Reading about most of the email conversations I have with PR reps would make your eyes bleed from boredom. They have a product they want bloggers to write about and because most of them are well outside the purview of this blog I politely decline. Sometimes I elaborate a bit more about why I won’t be covering the product they represent and this usually leads to a brief back-and-forth.
I had one of these more in-depth conversations with someone at Harbinger Communications who represents California Strawberries. From this I promised to compare Ontario strawberries to the ones from the golden state as soon as our came in season.
Ontario farmers have planted long-bearing strains of strawberries so that the season now extends through August and into the start of September. With more time to work with this can just be considered a first test, to be repeated more formally in the near future. I’m still working out the kinks in the methodology so don’t take any of these results as final or necessarily objective.
Source: Off the top of my head strawberries are the first fruit that appears in Toronto farmer’s markets in the late spring so many vendors are happy to sell them–and sometimes charge an exorbitant $5.50 or $6 for a litre container. Buying directly from the farmers is no guarantee of quality. The best strawberries I had this year (2011 has generally been quite disappointing) were purchased–on a casual recommendation from Eric Vellend–from Ted Thorpe’s booth at Wychwood Market. That being said the sourest, most insipid and watery strawberries I’ve had this year came from another vendor at Wychwood.
To avoid these extremes and to have the test mimic the experience of the largest and most representative group of shoppers I bought both the Ontario (1 litre) and California (2 pounds) samples from the Forest Hill Loblaws.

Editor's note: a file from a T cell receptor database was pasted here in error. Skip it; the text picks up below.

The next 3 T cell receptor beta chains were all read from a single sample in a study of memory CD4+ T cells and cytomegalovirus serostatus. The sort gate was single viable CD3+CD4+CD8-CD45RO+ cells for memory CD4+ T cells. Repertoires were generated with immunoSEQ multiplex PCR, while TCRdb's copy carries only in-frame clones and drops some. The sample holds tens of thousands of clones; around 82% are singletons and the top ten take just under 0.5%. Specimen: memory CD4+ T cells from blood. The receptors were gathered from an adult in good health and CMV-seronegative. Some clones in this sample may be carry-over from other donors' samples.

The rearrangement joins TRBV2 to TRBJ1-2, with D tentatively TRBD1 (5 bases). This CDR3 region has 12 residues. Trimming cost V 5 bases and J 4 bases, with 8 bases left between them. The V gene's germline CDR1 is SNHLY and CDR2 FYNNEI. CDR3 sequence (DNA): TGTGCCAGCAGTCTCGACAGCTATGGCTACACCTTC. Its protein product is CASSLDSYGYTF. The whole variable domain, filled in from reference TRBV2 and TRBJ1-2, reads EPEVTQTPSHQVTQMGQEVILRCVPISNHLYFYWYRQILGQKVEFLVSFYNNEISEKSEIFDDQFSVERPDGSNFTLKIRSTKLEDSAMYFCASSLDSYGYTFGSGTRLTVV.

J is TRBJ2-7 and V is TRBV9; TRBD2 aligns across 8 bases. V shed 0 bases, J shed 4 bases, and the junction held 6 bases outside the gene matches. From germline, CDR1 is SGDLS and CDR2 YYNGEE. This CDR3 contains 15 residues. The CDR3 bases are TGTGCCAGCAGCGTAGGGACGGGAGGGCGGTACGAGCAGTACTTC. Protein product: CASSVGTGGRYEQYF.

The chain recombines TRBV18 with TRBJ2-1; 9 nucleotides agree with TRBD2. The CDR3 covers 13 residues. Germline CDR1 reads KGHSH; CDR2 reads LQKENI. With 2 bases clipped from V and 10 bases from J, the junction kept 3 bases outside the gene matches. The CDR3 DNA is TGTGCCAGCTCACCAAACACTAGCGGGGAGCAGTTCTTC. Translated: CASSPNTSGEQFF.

Appearance: We eat with our eyes first we’re told so I thought it important to include a visual criteria to the judging. I choose two berries from each container, sliced one, left the other whole and presented them on white paper plates labeled “A” and “B”.
Not all judges kept their opinions to themselves (general statements like “we all know what strawberries are supposed to look like” were made) and the votes of some other judges may have been swayed. The visual sample plates were probably prepared too far ahead of time and because they soaked up juices these paper plates were probably not optimal.
As my brother pointed out there is also no way to tell whether I chose the best or most representative pieces from each sample and could have been biased in my selection.
From the eleven judges the Ontario samples were overwhelmingly preferred. When I run the trial again I don’t think I’ll include a separate visual round but might make it a category in which judges can award points.
Taste: The rest of the strawberries were hulled, sliced and sprinkled with a teaspoon of granulated white sugar and a quarter teaspoon of vanilla extract. (Both strawberry samples ended up weighing almost the same amount after the moldy ones were discarded from the bottom of the California package, and received the same amount of sugar and vanilla.)
The strawberries were left to macerate for about an hour-and-a-half while we made and ate dinner. They were served with a shortcake made from the recipe in Earth to Table and some lightly-sweetened, whipped cream. I reversed the designation this time–so that the sample that was “A” for the visual test was now “B”. This caused significant confusion when some started eating (and voting on) theirs before I had fully explained the procedure. This is another level of complexity that will be avoided by eliminating the visual test.
Because they are firmer and (in my opinion) have a less-intense strawberry taste and aroma the sugar on the California strawberries remained distinct and could be more easily tasted. Many did not like this, a few did.
Again the Ontario strawberries were overwhelmingly preferred. When I run a final test I’ll scale back the amount of sugar slightly and leave the strawberries to macerate for a bit longer.
I admit that these tests were flawed and note that that’s a particular problem given that the preliminary results confirmed my stated bias. I’m going to run the trial again before the Ontario strawberry season ends. Look for that post soon.